The fourth cognitive interview component involves providing instructions to a witness to try to recall information from different starting points (Milne, 1997). Usually, witnesses feel the need to start from the beginning and are allowed to do so. However, this technique allows for a more extensive and extra-focused retrieval by encouraging the witnesses to remember information in various orders, from beginning, from the middle, from end or from the event that is most memorable. This approach has similar impact to the ‘change perspective’ instructions in that it is believed to change retrieval description, enabling a witness to recall more information. Geiselman and Callot (1990, p. 141) noted that a recall in the forward order followed by a recall in the reverse order is more effective than two attempts to recall in the forward order. However, argument provided in this technique lacks support from statistical evidence. According to Memon et al (1997) there is no evidence that a change in the order or recall can yield additional information when applied in a cognitive interview. Nevertheless, Milne (1997) noted that this instruction has some benefits when used in specific prompts.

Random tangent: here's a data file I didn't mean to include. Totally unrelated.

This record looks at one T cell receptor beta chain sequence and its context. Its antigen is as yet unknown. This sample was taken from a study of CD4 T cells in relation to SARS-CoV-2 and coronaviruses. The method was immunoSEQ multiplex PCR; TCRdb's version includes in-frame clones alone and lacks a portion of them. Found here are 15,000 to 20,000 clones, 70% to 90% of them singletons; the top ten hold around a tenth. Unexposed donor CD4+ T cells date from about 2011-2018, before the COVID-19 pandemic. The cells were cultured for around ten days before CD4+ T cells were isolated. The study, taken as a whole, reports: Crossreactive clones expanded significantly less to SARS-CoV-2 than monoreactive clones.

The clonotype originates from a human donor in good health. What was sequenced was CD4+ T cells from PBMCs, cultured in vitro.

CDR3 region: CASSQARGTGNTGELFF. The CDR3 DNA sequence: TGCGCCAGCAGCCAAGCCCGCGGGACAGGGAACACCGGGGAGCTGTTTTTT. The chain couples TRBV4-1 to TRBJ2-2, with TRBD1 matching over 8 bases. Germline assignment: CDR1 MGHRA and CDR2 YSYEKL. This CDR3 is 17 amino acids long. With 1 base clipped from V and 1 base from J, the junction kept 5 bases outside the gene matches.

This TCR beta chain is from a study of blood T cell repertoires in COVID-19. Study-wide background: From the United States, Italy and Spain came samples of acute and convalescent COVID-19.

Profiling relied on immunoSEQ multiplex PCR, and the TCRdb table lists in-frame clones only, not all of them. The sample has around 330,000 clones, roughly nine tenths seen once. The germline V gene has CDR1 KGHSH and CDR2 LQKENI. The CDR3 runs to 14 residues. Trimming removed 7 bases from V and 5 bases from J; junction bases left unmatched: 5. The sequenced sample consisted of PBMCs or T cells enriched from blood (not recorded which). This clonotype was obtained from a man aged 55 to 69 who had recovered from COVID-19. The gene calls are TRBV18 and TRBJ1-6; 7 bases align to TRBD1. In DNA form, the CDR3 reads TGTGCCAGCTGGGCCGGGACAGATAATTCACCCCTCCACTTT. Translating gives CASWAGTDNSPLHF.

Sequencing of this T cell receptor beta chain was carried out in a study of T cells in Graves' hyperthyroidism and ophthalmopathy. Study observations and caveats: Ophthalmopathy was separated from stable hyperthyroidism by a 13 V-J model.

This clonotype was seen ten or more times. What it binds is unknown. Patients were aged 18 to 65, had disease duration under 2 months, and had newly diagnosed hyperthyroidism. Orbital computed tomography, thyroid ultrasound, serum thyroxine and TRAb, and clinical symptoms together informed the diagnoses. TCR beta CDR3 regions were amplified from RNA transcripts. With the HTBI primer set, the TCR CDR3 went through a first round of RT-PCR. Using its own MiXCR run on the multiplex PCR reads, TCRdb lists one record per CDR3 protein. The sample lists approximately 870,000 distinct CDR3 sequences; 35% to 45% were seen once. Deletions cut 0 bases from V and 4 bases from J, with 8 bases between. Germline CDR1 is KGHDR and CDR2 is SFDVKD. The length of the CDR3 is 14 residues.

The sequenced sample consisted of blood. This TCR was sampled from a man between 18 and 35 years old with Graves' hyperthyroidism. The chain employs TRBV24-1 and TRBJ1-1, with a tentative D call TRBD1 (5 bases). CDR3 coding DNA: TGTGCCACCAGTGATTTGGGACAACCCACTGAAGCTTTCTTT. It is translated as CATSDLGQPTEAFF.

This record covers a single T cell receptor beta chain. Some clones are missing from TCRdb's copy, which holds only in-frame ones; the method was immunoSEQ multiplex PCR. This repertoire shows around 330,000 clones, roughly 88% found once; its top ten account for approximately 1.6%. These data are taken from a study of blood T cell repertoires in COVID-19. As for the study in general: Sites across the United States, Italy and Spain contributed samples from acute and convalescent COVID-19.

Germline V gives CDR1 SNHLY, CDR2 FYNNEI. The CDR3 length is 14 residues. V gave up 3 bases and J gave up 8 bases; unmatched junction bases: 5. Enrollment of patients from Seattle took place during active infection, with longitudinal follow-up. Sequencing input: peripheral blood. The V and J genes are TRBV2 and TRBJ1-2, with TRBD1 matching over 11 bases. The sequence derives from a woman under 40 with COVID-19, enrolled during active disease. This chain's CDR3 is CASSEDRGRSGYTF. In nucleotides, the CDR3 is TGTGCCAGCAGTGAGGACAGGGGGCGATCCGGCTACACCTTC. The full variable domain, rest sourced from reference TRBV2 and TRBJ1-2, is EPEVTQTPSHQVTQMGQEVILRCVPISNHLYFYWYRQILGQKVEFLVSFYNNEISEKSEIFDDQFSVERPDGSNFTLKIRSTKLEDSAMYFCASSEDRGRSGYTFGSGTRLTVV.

Cognitive interviewing is a useful tool that helps to yield additional information during investigative interview of witnesses. There are four cognitive interview approaches used to elicit information from witnesses namely, context recreation technique, asking the witness to provide all details related to a scene, change of perspective instructions and instructing the witness to recall information from different starting points. As noted, criticisms have been raised regarding the effectiveness of these approaches on the memory of a witness. Therefore, there is need for additional research investigating the specific affects and applicability each of these cognitive interview techniques.